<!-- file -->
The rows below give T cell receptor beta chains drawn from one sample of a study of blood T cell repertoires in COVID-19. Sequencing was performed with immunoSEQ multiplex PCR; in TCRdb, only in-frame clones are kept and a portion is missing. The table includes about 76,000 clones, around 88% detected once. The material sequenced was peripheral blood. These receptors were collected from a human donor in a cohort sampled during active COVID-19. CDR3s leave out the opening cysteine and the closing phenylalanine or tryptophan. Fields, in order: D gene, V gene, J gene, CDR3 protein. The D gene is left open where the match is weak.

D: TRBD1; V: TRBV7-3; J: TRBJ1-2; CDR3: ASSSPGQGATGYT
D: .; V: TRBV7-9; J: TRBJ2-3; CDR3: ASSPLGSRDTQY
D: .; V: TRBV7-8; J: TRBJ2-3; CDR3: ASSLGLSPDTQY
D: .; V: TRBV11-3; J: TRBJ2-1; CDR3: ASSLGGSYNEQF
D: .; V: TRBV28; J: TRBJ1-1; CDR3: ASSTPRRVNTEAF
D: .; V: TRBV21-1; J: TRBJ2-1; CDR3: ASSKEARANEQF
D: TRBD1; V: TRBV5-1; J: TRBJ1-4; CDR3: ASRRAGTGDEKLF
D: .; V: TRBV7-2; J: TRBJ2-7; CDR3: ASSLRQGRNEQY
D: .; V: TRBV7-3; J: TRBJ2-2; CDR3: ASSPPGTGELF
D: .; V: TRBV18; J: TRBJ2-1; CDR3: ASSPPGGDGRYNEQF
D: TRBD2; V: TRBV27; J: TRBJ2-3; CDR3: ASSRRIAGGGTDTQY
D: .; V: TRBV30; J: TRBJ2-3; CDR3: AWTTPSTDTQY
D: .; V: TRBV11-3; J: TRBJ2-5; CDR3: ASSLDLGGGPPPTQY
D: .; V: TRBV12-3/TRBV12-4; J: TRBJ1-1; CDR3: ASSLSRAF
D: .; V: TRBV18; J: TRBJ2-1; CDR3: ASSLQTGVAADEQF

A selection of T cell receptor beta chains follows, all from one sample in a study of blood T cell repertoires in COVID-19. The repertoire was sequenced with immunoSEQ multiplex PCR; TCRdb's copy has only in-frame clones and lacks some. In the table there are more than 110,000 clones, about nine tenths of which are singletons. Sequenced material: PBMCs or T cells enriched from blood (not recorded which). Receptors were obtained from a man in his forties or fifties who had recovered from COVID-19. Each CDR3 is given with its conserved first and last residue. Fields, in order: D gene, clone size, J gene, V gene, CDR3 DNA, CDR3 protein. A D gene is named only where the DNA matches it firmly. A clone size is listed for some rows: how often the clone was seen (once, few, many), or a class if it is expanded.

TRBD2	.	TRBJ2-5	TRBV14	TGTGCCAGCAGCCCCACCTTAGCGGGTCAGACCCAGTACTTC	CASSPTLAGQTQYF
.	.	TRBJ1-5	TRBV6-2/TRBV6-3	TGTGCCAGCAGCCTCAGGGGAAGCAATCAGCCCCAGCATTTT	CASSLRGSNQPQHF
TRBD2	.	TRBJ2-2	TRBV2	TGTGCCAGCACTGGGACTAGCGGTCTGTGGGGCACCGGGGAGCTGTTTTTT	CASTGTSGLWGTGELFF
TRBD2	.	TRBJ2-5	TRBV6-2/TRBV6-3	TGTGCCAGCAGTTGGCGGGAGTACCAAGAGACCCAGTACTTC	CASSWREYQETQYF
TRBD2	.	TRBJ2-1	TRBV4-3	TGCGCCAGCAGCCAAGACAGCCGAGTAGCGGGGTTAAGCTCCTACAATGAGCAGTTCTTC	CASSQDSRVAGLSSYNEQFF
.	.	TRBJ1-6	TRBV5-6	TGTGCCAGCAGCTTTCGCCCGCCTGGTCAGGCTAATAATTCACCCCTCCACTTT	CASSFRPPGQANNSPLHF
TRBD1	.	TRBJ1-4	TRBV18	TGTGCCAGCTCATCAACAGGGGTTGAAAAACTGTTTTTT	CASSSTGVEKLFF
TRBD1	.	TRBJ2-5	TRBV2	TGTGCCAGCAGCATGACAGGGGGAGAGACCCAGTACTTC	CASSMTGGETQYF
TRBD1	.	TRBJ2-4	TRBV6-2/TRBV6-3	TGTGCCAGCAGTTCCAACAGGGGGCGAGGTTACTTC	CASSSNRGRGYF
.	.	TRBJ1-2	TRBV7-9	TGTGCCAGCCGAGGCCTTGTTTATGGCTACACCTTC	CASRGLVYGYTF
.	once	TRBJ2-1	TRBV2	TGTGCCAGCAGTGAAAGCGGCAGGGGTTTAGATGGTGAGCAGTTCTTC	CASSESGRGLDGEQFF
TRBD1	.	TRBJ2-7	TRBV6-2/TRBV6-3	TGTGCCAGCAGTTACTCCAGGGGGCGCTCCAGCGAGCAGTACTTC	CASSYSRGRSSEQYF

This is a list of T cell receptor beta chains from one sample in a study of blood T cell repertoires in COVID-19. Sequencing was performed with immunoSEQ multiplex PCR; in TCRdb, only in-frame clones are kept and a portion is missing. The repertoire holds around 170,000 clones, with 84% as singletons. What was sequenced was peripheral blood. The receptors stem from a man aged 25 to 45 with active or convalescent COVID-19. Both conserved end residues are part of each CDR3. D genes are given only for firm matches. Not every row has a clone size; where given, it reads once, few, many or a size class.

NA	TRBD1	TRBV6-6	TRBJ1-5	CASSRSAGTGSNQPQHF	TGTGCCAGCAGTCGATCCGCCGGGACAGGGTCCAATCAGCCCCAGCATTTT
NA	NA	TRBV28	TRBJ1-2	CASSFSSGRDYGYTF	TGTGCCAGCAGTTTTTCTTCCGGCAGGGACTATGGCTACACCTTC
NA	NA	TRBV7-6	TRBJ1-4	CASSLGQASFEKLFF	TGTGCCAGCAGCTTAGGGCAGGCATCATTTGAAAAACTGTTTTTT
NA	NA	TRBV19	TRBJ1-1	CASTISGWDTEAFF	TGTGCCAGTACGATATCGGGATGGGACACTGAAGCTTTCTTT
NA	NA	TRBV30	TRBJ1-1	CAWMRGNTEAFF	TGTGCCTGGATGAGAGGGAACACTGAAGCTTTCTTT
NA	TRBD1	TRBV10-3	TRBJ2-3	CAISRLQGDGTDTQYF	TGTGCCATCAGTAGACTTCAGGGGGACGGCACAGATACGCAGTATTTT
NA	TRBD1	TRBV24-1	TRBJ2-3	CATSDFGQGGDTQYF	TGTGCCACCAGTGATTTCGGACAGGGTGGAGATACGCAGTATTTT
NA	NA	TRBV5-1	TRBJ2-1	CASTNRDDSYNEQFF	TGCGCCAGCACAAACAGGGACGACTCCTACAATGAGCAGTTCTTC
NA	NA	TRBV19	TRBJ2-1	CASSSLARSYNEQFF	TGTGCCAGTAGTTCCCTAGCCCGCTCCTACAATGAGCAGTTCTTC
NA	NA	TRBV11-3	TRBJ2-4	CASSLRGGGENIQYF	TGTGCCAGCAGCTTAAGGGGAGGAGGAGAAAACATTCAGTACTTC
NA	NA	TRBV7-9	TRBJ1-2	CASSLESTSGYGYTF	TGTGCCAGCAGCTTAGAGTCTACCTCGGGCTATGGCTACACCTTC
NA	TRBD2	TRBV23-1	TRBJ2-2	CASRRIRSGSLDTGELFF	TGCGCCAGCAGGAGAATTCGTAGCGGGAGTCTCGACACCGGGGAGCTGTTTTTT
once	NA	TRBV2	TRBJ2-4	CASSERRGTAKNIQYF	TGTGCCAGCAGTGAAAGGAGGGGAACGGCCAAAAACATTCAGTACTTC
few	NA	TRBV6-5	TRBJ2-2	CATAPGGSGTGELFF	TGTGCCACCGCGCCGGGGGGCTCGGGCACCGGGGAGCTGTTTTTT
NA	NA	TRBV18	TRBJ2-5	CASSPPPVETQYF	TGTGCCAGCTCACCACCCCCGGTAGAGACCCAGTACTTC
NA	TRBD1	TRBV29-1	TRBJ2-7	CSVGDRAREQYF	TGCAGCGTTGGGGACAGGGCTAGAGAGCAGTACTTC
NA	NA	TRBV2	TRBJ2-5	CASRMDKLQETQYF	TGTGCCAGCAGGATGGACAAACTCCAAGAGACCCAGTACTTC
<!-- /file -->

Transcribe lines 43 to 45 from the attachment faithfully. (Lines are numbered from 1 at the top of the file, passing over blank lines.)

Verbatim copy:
once	NA	TRBV2	TRBJ2-4	CASSERRGTAKNIQYF	TGTGCCAGCAGTGAAAGGAGGGGAACGGCCAAAAACATTCAGTACTTC
few	NA	TRBV6-5	TRBJ2-2	CATAPGGSGTGELFF	TGTGCCACCGCGCCGGGGGGCTCGGGCACCGGGGAGCTGTTTTTT
NA	NA	TRBV18	TRBJ2-5	CASSPPPVETQYF	TGTGCCAGCTCACCACCCCCGGTAGAGACCCAGTACTTC